As the new year begins, we’ve reflected on 2018 and would like to share five key insights on what we’ve seen in the world of sales. Through working with hundreds of sales leaders, sales people and companies in 2018, we get a unique view as to what’s working and what’s not.
We’ve also just finished our annual Mood of the Sales Leader survey (MOTSL) which we will share at the Mood of the Sales Leader event in Auckland on January 30. The survey highlights the views of over 180 sales leaders - collectively responsible for over $8 billion in revenue.
Five main Insights from 2018
1. Resourcing - Recruitment is still a major issue for all companies, although we saw the level of demand for sales people slip slightly in the last four months of the year. Stealing the words from the forestry fire danger signs, it has probably gone from extreme to very high.
Employing the wrong sales person is still a big issue for many companies. The cost of recruiting the wrong person is substantial and can significantly impact the medium to long term potential of your company. Opportunity cost is significant if the wrong person is put in a sales role, and can have a negative impact long after they depart.
If you wade into the debate about the need and benefit of incentives for sales people you will see that many are questioning it. We still believe in an incentive plan that helps to create and support a high performing culture in the right circumstances, but one thing we note is that the detrimental impact a poor performing incentive plan can have. In the MOTSL survey we noted 28% of sales leaders believe their plan is having little or no impact on performance. Or worse it’s having a detrimental impact on performance. That is a major financial and sales culture problem.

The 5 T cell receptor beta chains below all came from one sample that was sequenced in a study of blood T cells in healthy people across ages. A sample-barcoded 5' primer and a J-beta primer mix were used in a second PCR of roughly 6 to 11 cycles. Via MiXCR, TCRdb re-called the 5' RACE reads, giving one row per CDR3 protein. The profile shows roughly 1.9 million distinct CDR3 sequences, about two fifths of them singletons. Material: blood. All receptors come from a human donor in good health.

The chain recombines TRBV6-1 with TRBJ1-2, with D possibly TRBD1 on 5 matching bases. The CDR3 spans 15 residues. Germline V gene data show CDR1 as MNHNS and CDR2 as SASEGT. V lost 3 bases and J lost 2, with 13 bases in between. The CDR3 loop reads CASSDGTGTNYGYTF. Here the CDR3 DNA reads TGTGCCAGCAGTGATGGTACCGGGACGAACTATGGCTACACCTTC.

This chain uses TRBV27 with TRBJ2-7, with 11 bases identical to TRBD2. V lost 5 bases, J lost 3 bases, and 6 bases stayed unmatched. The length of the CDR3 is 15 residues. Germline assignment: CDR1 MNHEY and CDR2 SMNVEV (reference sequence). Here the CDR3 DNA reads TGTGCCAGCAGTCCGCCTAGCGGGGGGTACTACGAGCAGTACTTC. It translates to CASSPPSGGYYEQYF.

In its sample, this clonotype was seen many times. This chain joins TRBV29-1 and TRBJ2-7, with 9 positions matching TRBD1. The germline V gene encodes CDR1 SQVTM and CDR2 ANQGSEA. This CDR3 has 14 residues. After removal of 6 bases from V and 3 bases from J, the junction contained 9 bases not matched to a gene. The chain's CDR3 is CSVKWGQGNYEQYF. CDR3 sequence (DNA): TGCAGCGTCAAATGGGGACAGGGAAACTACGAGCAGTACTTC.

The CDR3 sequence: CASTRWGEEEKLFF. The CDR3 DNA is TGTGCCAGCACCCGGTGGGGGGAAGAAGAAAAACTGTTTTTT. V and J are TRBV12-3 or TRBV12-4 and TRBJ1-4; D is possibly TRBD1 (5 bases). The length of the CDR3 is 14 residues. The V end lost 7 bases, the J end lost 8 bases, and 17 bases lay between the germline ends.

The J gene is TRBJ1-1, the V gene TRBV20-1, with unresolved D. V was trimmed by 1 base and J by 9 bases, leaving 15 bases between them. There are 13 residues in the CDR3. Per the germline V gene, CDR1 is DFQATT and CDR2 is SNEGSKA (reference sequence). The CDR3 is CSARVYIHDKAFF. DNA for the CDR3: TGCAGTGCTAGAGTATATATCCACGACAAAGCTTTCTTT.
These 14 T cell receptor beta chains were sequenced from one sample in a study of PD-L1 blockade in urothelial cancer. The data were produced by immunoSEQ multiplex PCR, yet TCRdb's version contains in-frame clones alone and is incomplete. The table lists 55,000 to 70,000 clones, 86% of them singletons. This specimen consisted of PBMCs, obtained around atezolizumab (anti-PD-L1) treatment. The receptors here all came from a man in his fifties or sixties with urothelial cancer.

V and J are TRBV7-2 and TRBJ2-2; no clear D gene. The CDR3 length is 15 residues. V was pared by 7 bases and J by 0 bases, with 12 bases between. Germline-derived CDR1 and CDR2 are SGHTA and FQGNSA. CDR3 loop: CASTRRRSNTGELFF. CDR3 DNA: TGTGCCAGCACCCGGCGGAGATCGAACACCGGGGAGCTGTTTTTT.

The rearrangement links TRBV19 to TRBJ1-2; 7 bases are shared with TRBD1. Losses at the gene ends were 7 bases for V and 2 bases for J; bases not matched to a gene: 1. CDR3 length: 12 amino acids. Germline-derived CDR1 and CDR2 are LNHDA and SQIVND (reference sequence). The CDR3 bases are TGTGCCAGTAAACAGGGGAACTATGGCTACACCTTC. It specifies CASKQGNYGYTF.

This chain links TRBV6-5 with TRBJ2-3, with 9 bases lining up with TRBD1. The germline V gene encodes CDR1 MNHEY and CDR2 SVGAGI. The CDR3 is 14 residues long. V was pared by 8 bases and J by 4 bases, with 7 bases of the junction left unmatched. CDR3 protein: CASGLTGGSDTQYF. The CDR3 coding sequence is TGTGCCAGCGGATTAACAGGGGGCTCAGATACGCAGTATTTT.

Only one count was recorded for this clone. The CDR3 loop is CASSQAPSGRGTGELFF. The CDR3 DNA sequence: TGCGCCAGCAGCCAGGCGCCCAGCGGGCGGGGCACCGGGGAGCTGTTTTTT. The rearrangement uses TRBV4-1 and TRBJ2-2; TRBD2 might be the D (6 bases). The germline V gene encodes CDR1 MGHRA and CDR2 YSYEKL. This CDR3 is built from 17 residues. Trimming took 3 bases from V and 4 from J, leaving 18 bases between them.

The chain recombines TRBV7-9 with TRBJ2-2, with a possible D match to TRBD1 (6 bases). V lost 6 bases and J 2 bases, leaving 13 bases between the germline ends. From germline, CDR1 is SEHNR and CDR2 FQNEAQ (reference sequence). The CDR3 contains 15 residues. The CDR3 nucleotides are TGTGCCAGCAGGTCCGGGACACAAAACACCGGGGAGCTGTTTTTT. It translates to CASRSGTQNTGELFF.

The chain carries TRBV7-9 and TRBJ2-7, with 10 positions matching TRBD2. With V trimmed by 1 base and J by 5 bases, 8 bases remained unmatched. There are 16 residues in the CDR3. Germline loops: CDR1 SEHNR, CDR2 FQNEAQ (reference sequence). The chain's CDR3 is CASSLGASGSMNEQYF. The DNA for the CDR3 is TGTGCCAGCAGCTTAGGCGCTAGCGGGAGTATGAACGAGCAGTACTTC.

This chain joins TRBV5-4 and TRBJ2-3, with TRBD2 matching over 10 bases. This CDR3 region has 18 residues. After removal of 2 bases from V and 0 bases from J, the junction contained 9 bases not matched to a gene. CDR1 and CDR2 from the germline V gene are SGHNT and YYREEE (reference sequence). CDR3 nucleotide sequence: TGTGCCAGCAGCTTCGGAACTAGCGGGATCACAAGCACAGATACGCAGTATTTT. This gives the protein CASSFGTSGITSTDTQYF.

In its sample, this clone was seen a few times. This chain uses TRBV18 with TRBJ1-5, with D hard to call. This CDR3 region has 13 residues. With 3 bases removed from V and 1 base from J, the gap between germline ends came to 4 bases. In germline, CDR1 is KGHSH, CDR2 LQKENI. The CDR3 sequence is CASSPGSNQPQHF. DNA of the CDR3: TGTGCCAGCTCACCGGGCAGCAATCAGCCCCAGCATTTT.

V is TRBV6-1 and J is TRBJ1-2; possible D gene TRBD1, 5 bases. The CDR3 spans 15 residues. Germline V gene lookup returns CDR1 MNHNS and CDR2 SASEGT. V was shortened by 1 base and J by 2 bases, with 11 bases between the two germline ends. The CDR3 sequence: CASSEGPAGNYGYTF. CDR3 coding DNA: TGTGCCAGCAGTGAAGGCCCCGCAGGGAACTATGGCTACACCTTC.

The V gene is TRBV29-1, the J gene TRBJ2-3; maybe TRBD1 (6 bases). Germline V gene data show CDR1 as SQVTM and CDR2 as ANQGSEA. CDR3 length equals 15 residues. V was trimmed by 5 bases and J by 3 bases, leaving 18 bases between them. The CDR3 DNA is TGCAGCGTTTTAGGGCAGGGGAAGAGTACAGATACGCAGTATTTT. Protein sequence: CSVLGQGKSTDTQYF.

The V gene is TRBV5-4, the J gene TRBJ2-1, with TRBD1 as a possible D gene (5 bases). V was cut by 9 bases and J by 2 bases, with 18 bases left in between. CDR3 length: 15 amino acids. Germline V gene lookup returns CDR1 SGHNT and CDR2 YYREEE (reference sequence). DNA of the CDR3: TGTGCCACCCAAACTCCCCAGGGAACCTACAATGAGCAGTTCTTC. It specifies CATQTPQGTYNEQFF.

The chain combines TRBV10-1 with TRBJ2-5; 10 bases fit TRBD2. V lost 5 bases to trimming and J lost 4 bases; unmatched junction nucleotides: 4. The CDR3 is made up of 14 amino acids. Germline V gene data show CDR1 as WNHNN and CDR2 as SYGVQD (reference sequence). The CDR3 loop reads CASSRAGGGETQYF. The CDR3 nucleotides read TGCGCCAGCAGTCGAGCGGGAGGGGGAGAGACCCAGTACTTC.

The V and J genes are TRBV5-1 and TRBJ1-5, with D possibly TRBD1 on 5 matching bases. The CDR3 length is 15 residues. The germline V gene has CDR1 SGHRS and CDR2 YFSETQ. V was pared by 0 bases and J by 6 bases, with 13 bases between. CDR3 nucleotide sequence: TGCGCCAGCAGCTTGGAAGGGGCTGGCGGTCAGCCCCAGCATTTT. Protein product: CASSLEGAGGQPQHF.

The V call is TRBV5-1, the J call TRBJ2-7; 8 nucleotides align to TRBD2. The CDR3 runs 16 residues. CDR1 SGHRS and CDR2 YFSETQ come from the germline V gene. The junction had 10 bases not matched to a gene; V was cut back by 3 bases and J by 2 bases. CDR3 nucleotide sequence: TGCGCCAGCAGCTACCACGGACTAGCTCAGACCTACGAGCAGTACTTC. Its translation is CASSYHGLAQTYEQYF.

2. Competition – Still the biggest issue for companies, every year most see increases in competition. Business is getting harder as the world is getting smaller, how do we protect our patch from overseas companies and how do we stand out from other competitors? Sales people can help, as they will often be the first touch point others have with your company, but they can also stand out in the wrong way. Companies need to be vigilant about why they win and lose clients, and should focus heavily on “customer” or “prospect experience”. If you see competition in your market increasing – then plan for it to get even tougher. What is your plan to respond?
3. Technology – Over the last five years, sales may have changed more than the previous 100. We see that as a continuing trend in the years ahead. The way we search, engage, research, and how customers are purchasing is having a significant effect on the way we sell. Automation, chat bots and virtual reality is moving at such a pace that quite often you may not even be aware that you are not dealing with a human.
You may have decided not to invest in new technology, but you do need to understand the value it can bring, and how your customers or potential customers are beginning to purchase. Gartner stated in 2015 that by 2020, 85% of interactions between companies will be without human intervention. Do you really want to miss out on that because you prefer to operate the same way you have for decades? 46% of respondents to our MOSL survey indicated they are already investing in these disruptive technologies to boost sales automation. Are you?